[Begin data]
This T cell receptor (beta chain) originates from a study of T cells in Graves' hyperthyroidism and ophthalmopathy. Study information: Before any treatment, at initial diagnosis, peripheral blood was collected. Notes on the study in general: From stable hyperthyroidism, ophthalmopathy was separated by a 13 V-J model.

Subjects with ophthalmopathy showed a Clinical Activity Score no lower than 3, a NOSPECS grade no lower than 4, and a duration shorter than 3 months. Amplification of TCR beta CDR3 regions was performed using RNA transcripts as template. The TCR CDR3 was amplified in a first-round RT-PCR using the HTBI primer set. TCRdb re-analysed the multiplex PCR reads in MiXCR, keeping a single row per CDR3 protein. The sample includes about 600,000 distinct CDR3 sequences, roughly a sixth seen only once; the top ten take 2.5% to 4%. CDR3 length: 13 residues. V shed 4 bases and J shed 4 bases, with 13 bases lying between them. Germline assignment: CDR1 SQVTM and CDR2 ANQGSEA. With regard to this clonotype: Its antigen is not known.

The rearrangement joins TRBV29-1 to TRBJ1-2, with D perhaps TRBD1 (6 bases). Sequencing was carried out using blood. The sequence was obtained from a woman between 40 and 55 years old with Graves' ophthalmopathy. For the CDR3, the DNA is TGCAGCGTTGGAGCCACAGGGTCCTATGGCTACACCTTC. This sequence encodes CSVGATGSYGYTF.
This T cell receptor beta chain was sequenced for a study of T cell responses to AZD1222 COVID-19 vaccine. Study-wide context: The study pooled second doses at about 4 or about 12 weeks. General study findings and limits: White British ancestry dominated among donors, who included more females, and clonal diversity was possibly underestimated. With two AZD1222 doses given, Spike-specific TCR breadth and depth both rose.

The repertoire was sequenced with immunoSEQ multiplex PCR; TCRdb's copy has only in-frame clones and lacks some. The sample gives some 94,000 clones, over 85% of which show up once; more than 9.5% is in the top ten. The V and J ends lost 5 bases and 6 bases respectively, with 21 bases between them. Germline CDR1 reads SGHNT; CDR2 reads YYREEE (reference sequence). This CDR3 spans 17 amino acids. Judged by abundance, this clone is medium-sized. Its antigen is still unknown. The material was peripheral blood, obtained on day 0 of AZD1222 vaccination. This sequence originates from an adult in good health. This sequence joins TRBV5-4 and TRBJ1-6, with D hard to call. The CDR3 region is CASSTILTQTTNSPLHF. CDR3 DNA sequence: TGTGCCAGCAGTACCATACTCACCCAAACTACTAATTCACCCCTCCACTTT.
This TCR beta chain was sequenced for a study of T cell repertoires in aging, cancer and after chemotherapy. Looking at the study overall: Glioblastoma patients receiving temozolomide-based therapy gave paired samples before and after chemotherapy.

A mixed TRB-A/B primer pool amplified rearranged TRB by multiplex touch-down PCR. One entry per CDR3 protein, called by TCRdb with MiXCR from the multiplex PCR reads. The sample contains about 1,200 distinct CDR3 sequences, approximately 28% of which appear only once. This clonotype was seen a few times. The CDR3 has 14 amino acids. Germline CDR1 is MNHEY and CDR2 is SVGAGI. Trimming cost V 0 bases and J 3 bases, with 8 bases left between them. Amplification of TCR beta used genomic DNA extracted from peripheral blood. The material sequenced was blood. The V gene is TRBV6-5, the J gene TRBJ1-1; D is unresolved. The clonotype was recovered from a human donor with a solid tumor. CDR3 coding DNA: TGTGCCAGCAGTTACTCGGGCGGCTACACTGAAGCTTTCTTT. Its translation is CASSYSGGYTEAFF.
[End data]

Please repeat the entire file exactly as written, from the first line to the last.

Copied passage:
This T cell receptor (beta chain) originates from a study of T cells in Graves' hyperthyroidism and ophthalmopathy. Study information: Before any treatment, at initial diagnosis, peripheral blood was collected. Notes on the study in general: From stable hyperthyroidism, ophthalmopathy was separated by a 13 V-J model.

Subjects with ophthalmopathy showed a Clinical Activity Score no lower than 3, a NOSPECS grade no lower than 4, and a duration shorter than 3 months. Amplification of TCR beta CDR3 regions was performed using RNA transcripts as template. The TCR CDR3 was amplified in a first-round RT-PCR using the HTBI primer set. TCRdb re-analysed the multiplex PCR reads in MiXCR, keeping a single row per CDR3 protein. The sample includes about 600,000 distinct CDR3 sequences, roughly a sixth seen only once; the top ten take 2.5% to 4%. CDR3 length: 13 residues. V shed 4 bases and J shed 4 bases, with 13 bases lying between them. Germline assignment: CDR1 SQVTM and CDR2 ANQGSEA. With regard to this clonotype: Its antigen is not known.

The rearrangement joins TRBV29-1 to TRBJ1-2, with D perhaps TRBD1 (6 bases). Sequencing was carried out using blood. The sequence was obtained from a woman between 40 and 55 years old with Graves' ophthalmopathy. For the CDR3, the DNA is TGCAGCGTTGGAGCCACAGGGTCCTATGGCTACACCTTC. This sequence encodes CSVGATGSYGYTF.
This T cell receptor beta chain was sequenced for a study of T cell responses to AZD1222 COVID-19 vaccine. Study-wide context: The study pooled second doses at about 4 or about 12 weeks. General study findings and limits: White British ancestry dominated among donors, who included more females, and clonal diversity was possibly underestimated. With two AZD1222 doses given, Spike-specific TCR breadth and depth both rose.

The repertoire was sequenced with immunoSEQ multiplex PCR; TCRdb's copy has only in-frame clones and lacks some. The sample gives some 94,000 clones, over 85% of which show up once; more than 9.5% is in the top ten. The V and J ends lost 5 bases and 6 bases respectively, with 21 bases between them. Germline CDR1 reads SGHNT; CDR2 reads YYREEE (reference sequence). This CDR3 spans 17 amino acids. Judged by abundance, this clone is medium-sized. Its antigen is still unknown. The material was peripheral blood, obtained on day 0 of AZD1222 vaccination. This sequence originates from an adult in good health. This sequence joins TRBV5-4 and TRBJ1-6, with D hard to call. The CDR3 region is CASSTILTQTTNSPLHF. CDR3 DNA sequence: TGTGCCAGCAGTACCATACTCACCCAAACTACTAATTCACCCCTCCACTTT.
This TCR beta chain was sequenced for a study of T cell repertoires in aging, cancer and after chemotherapy. Looking at the study overall: Glioblastoma patients receiving temozolomide-based therapy gave paired samples before and after chemotherapy.

A mixed TRB-A/B primer pool amplified rearranged TRB by multiplex touch-down PCR. One entry per CDR3 protein, called by TCRdb with MiXCR from the multiplex PCR reads. The sample contains about 1,200 distinct CDR3 sequences, approximately 28% of which appear only once. This clonotype was seen a few times. The CDR3 has 14 amino acids. Germline CDR1 is MNHEY and CDR2 is SVGAGI. Trimming cost V 0 bases and J 3 bases, with 8 bases left between them. Amplification of TCR beta used genomic DNA extracted from peripheral blood. The material sequenced was blood. The V gene is TRBV6-5, the J gene TRBJ1-1; D is unresolved. The clonotype was recovered from a human donor with a solid tumor. CDR3 coding DNA: TGTGCCAGCAGTTACTCGGGCGGCTACACTGAAGCTTTCTTT. Its translation is CASSYSGGYTEAFF.